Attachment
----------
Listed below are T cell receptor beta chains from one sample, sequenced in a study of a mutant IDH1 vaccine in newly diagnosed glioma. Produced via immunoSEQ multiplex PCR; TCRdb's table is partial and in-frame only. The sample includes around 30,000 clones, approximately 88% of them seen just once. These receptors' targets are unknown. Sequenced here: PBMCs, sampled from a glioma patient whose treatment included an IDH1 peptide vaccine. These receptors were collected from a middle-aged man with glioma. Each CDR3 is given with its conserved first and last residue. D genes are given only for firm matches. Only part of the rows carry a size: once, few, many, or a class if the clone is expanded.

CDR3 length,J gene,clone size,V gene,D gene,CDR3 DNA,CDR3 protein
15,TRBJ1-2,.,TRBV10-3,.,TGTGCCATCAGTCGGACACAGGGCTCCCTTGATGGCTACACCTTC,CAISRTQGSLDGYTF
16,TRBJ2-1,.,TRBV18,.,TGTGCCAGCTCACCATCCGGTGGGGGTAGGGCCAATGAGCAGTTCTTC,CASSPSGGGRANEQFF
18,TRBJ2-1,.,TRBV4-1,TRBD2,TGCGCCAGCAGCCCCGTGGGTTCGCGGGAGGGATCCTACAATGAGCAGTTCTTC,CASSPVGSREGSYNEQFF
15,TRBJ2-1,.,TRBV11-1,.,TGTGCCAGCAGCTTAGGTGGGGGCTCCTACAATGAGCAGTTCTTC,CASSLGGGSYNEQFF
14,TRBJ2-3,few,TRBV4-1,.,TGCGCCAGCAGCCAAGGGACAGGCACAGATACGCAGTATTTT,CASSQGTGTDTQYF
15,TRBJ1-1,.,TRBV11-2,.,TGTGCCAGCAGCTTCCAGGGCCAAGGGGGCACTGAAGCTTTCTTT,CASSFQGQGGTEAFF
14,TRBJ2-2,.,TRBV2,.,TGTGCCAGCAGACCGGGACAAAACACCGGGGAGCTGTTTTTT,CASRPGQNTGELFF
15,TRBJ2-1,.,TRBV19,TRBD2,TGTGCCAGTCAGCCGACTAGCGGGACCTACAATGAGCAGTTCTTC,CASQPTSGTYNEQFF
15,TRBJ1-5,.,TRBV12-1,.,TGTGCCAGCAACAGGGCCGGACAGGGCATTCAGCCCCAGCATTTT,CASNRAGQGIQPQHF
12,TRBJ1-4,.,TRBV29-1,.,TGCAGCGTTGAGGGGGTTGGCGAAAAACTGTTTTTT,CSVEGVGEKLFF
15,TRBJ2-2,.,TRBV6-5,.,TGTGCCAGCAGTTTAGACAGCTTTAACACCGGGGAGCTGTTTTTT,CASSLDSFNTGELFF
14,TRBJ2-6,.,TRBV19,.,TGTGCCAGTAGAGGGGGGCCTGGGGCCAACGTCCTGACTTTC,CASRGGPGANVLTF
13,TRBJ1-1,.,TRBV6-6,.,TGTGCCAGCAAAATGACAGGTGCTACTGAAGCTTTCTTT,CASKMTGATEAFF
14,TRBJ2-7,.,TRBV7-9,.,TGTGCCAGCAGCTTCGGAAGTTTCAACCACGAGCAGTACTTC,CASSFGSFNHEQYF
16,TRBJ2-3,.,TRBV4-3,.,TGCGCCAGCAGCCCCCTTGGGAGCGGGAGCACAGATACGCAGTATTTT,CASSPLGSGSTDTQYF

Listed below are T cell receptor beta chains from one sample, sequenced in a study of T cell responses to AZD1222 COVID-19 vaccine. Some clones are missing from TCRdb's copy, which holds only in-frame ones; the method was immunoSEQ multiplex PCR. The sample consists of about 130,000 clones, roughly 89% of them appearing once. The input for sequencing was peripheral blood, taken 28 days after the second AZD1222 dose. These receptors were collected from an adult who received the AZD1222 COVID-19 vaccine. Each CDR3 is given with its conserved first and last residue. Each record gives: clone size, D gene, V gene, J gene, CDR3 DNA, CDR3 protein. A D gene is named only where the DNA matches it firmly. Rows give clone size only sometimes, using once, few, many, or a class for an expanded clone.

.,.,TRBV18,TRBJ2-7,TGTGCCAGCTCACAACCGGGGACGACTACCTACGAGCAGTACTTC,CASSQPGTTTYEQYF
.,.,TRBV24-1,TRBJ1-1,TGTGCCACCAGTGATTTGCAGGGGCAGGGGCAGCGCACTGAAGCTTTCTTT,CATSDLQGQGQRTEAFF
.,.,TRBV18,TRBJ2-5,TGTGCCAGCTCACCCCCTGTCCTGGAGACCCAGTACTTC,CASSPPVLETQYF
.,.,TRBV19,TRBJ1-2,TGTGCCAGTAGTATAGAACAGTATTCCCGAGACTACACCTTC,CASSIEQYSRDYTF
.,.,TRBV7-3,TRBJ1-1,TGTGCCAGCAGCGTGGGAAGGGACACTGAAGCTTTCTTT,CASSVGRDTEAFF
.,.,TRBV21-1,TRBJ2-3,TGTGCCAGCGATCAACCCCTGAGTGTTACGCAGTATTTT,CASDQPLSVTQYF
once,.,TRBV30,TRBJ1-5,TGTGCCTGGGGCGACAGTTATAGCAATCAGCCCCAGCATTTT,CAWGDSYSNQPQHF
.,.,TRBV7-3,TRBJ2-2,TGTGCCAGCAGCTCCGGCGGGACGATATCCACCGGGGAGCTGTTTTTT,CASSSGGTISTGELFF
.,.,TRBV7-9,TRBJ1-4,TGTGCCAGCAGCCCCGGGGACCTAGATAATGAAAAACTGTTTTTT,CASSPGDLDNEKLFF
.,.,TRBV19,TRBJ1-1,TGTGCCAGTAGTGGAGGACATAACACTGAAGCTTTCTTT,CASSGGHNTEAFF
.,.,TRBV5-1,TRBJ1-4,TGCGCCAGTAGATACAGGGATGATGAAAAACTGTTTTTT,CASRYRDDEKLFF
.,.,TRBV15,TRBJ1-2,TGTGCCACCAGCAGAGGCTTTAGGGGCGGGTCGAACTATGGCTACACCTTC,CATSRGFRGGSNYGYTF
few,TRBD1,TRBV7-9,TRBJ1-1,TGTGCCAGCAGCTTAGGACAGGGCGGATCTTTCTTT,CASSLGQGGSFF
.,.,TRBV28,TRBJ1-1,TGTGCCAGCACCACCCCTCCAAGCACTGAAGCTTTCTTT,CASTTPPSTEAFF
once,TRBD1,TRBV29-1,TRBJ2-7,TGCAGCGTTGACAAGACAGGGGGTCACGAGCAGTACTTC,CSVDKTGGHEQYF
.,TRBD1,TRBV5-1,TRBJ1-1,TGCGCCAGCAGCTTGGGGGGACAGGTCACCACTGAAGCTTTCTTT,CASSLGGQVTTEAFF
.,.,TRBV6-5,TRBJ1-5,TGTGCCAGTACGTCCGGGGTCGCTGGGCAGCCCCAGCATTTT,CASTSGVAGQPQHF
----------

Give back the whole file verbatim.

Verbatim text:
Listed below are T cell receptor beta chains from one sample, sequenced in a study of a mutant IDH1 vaccine in newly diagnosed glioma. Produced via immunoSEQ multiplex PCR; TCRdb's table is partial and in-frame only. The sample includes around 30,000 clones, approximately 88% of them seen just once. These receptors' targets are unknown. Sequenced here: PBMCs, sampled from a glioma patient whose treatment included an IDH1 peptide vaccine. These receptors were collected from a middle-aged man with glioma. Each CDR3 is given with its conserved first and last residue. D genes are given only for firm matches. Only part of the rows carry a size: once, few, many, or a class if the clone is expanded.

CDR3 length,J gene,clone size,V gene,D gene,CDR3 DNA,CDR3 protein
15,TRBJ1-2,.,TRBV10-3,.,TGTGCCATCAGTCGGACACAGGGCTCCCTTGATGGCTACACCTTC,CAISRTQGSLDGYTF
16,TRBJ2-1,.,TRBV18,.,TGTGCCAGCTCACCATCCGGTGGGGGTAGGGCCAATGAGCAGTTCTTC,CASSPSGGGRANEQFF
18,TRBJ2-1,.,TRBV4-1,TRBD2,TGCGCCAGCAGCCCCGTGGGTTCGCGGGAGGGATCCTACAATGAGCAGTTCTTC,CASSPVGSREGSYNEQFF
15,TRBJ2-1,.,TRBV11-1,.,TGTGCCAGCAGCTTAGGTGGGGGCTCCTACAATGAGCAGTTCTTC,CASSLGGGSYNEQFF
14,TRBJ2-3,few,TRBV4-1,.,TGCGCCAGCAGCCAAGGGACAGGCACAGATACGCAGTATTTT,CASSQGTGTDTQYF
15,TRBJ1-1,.,TRBV11-2,.,TGTGCCAGCAGCTTCCAGGGCCAAGGGGGCACTGAAGCTTTCTTT,CASSFQGQGGTEAFF
14,TRBJ2-2,.,TRBV2,.,TGTGCCAGCAGACCGGGACAAAACACCGGGGAGCTGTTTTTT,CASRPGQNTGELFF
15,TRBJ2-1,.,TRBV19,TRBD2,TGTGCCAGTCAGCCGACTAGCGGGACCTACAATGAGCAGTTCTTC,CASQPTSGTYNEQFF
15,TRBJ1-5,.,TRBV12-1,.,TGTGCCAGCAACAGGGCCGGACAGGGCATTCAGCCCCAGCATTTT,CASNRAGQGIQPQHF
12,TRBJ1-4,.,TRBV29-1,.,TGCAGCGTTGAGGGGGTTGGCGAAAAACTGTTTTTT,CSVEGVGEKLFF
15,TRBJ2-2,.,TRBV6-5,.,TGTGCCAGCAGTTTAGACAGCTTTAACACCGGGGAGCTGTTTTTT,CASSLDSFNTGELFF
14,TRBJ2-6,.,TRBV19,.,TGTGCCAGTAGAGGGGGGCCTGGGGCCAACGTCCTGACTTTC,CASRGGPGANVLTF
13,TRBJ1-1,.,TRBV6-6,.,TGTGCCAGCAAAATGACAGGTGCTACTGAAGCTTTCTTT,CASKMTGATEAFF
14,TRBJ2-7,.,TRBV7-9,.,TGTGCCAGCAGCTTCGGAAGTTTCAACCACGAGCAGTACTTC,CASSFGSFNHEQYF
16,TRBJ2-3,.,TRBV4-3,.,TGCGCCAGCAGCCCCCTTGGGAGCGGGAGCACAGATACGCAGTATTTT,CASSPLGSGSTDTQYF

Listed below are T cell receptor beta chains from one sample, sequenced in a study of T cell responses to AZD1222 COVID-19 vaccine. Some clones are missing from TCRdb's copy, which holds only in-frame ones; the method was immunoSEQ multiplex PCR. The sample consists of about 130,000 clones, roughly 89% of them appearing once. The input for sequencing was peripheral blood, taken 28 days after the second AZD1222 dose. These receptors were collected from an adult who received the AZD1222 COVID-19 vaccine. Each CDR3 is given with its conserved first and last residue. Each record gives: clone size, D gene, V gene, J gene, CDR3 DNA, CDR3 protein. A D gene is named only where the DNA matches it firmly. Rows give clone size only sometimes, using once, few, many, or a class for an expanded clone.

.,.,TRBV18,TRBJ2-7,TGTGCCAGCTCACAACCGGGGACGACTACCTACGAGCAGTACTTC,CASSQPGTTTYEQYF
.,.,TRBV24-1,TRBJ1-1,TGTGCCACCAGTGATTTGCAGGGGCAGGGGCAGCGCACTGAAGCTTTCTTT,CATSDLQGQGQRTEAFF
.,.,TRBV18,TRBJ2-5,TGTGCCAGCTCACCCCCTGTCCTGGAGACCCAGTACTTC,CASSPPVLETQYF
.,.,TRBV19,TRBJ1-2,TGTGCCAGTAGTATAGAACAGTATTCCCGAGACTACACCTTC,CASSIEQYSRDYTF
.,.,TRBV7-3,TRBJ1-1,TGTGCCAGCAGCGTGGGAAGGGACACTGAAGCTTTCTTT,CASSVGRDTEAFF
.,.,TRBV21-1,TRBJ2-3,TGTGCCAGCGATCAACCCCTGAGTGTTACGCAGTATTTT,CASDQPLSVTQYF
once,.,TRBV30,TRBJ1-5,TGTGCCTGGGGCGACAGTTATAGCAATCAGCCCCAGCATTTT,CAWGDSYSNQPQHF
.,.,TRBV7-3,TRBJ2-2,TGTGCCAGCAGCTCCGGCGGGACGATATCCACCGGGGAGCTGTTTTTT,CASSSGGTISTGELFF
.,.,TRBV7-9,TRBJ1-4,TGTGCCAGCAGCCCCGGGGACCTAGATAATGAAAAACTGTTTTTT,CASSPGDLDNEKLFF
.,.,TRBV19,TRBJ1-1,TGTGCCAGTAGTGGAGGACATAACACTGAAGCTTTCTTT,CASSGGHNTEAFF
.,.,TRBV5-1,TRBJ1-4,TGCGCCAGTAGATACAGGGATGATGAAAAACTGTTTTTT,CASRYRDDEKLFF
.,.,TRBV15,TRBJ1-2,TGTGCCACCAGCAGAGGCTTTAGGGGCGGGTCGAACTATGGCTACACCTTC,CATSRGFRGGSNYGYTF
few,TRBD1,TRBV7-9,TRBJ1-1,TGTGCCAGCAGCTTAGGACAGGGCGGATCTTTCTTT,CASSLGQGGSFF
.,.,TRBV28,TRBJ1-1,TGTGCCAGCACCACCCCTCCAAGCACTGAAGCTTTCTTT,CASTTPPSTEAFF
once,TRBD1,TRBV29-1,TRBJ2-7,TGCAGCGTTGACAAGACAGGGGGTCACGAGCAGTACTTC,CSVDKTGGHEQYF
.,TRBD1,TRBV5-1,TRBJ1-1,TGCGCCAGCAGCTTGGGGGGACAGGTCACCACTGAAGCTTTCTTT,CASSLGGQVTTEAFF
.,.,TRBV6-5,TRBJ1-5,TGTGCCAGTACGTCCGGGGTCGCTGGGCAGCCCCAGCATTTT,CASTSGVAGQPQHF